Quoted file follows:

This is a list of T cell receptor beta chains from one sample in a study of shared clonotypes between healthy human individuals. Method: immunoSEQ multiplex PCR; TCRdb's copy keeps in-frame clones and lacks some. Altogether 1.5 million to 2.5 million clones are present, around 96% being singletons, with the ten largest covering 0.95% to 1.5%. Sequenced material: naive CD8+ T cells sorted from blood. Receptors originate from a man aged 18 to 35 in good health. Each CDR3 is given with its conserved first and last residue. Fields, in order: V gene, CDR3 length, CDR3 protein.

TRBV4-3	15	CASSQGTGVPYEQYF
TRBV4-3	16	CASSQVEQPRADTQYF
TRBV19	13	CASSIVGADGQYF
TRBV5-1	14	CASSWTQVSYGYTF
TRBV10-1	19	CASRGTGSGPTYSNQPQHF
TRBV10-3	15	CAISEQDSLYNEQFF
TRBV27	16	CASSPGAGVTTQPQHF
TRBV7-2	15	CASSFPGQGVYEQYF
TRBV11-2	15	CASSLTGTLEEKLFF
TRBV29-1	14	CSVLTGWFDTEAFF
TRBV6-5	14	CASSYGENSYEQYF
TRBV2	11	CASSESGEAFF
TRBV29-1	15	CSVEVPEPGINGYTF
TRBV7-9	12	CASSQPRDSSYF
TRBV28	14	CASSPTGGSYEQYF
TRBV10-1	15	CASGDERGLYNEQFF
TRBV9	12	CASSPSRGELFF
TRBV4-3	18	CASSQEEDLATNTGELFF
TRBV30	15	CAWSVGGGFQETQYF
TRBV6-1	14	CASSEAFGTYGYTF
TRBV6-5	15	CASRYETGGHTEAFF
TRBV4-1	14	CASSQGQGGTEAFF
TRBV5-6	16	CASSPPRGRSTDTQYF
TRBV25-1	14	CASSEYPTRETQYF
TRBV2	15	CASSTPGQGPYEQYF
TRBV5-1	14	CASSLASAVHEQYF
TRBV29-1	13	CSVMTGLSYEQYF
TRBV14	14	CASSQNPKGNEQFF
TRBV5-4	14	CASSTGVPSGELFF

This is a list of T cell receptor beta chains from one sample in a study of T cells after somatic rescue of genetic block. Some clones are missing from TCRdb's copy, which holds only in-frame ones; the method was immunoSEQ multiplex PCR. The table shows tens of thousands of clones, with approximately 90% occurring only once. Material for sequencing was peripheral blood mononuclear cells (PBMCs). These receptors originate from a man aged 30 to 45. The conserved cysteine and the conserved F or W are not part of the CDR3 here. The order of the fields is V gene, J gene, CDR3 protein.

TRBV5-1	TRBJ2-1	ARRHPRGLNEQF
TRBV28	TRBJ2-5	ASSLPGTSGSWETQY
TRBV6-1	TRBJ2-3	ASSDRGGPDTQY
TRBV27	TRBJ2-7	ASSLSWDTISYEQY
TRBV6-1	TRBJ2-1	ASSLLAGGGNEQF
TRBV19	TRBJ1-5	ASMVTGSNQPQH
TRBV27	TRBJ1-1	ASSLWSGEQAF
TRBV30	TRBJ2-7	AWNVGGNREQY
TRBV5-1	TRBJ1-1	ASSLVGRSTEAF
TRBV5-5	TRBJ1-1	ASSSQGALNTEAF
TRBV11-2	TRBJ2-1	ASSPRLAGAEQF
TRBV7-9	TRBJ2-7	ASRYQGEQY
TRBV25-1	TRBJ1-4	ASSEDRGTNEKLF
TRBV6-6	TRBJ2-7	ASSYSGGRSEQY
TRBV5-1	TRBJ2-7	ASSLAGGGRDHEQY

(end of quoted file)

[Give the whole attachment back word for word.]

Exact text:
This is a list of T cell receptor beta chains from one sample in a study of shared clonotypes between healthy human individuals. Method: immunoSEQ multiplex PCR; TCRdb's copy keeps in-frame clones and lacks some. Altogether 1.5 million to 2.5 million clones are present, around 96% being singletons, with the ten largest covering 0.95% to 1.5%. Sequenced material: naive CD8+ T cells sorted from blood. Receptors originate from a man aged 18 to 35 in good health. Each CDR3 is given with its conserved first and last residue. Fields, in order: V gene, CDR3 length, CDR3 protein.

TRBV4-3	15	CASSQGTGVPYEQYF
TRBV4-3	16	CASSQVEQPRADTQYF
TRBV19	13	CASSIVGADGQYF
TRBV5-1	14	CASSWTQVSYGYTF
TRBV10-1	19	CASRGTGSGPTYSNQPQHF
TRBV10-3	15	CAISEQDSLYNEQFF
TRBV27	16	CASSPGAGVTTQPQHF
TRBV7-2	15	CASSFPGQGVYEQYF
TRBV11-2	15	CASSLTGTLEEKLFF
TRBV29-1	14	CSVLTGWFDTEAFF
TRBV6-5	14	CASSYGENSYEQYF
TRBV2	11	CASSESGEAFF
TRBV29-1	15	CSVEVPEPGINGYTF
TRBV7-9	12	CASSQPRDSSYF
TRBV28	14	CASSPTGGSYEQYF
TRBV10-1	15	CASGDERGLYNEQFF
TRBV9	12	CASSPSRGELFF
TRBV4-3	18	CASSQEEDLATNTGELFF
TRBV30	15	CAWSVGGGFQETQYF
TRBV6-1	14	CASSEAFGTYGYTF
TRBV6-5	15	CASRYETGGHTEAFF
TRBV4-1	14	CASSQGQGGTEAFF
TRBV5-6	16	CASSPPRGRSTDTQYF
TRBV25-1	14	CASSEYPTRETQYF
TRBV2	15	CASSTPGQGPYEQYF
TRBV5-1	14	CASSLASAVHEQYF
TRBV29-1	13	CSVMTGLSYEQYF
TRBV14	14	CASSQNPKGNEQFF
TRBV5-4	14	CASSTGVPSGELFF

This is a list of T cell receptor beta chains from one sample in a study of T cells after somatic rescue of genetic block. Some clones are missing from TCRdb's copy, which holds only in-frame ones; the method was immunoSEQ multiplex PCR. The table shows tens of thousands of clones, with approximately 90% occurring only once. Material for sequencing was peripheral blood mononuclear cells (PBMCs). These receptors originate from a man aged 30 to 45. The conserved cysteine and the conserved F or W are not part of the CDR3 here. The order of the fields is V gene, J gene, CDR3 protein.

TRBV5-1	TRBJ2-1	ARRHPRGLNEQF
TRBV28	TRBJ2-5	ASSLPGTSGSWETQY
TRBV6-1	TRBJ2-3	ASSDRGGPDTQY
TRBV27	TRBJ2-7	ASSLSWDTISYEQY
TRBV6-1	TRBJ2-1	ASSLLAGGGNEQF
TRBV19	TRBJ1-5	ASMVTGSNQPQH
TRBV27	TRBJ1-1	ASSLWSGEQAF
TRBV30	TRBJ2-7	AWNVGGNREQY
TRBV5-1	TRBJ1-1	ASSLVGRSTEAF
TRBV5-5	TRBJ1-1	ASSSQGALNTEAF
TRBV11-2	TRBJ2-1	ASSPRLAGAEQF
TRBV7-9	TRBJ2-7	ASRYQGEQY
TRBV25-1	TRBJ1-4	ASSEDRGTNEKLF
TRBV6-6	TRBJ2-7	ASSYSGGRSEQY
TRBV5-1	TRBJ2-7	ASSLAGGGRDHEQY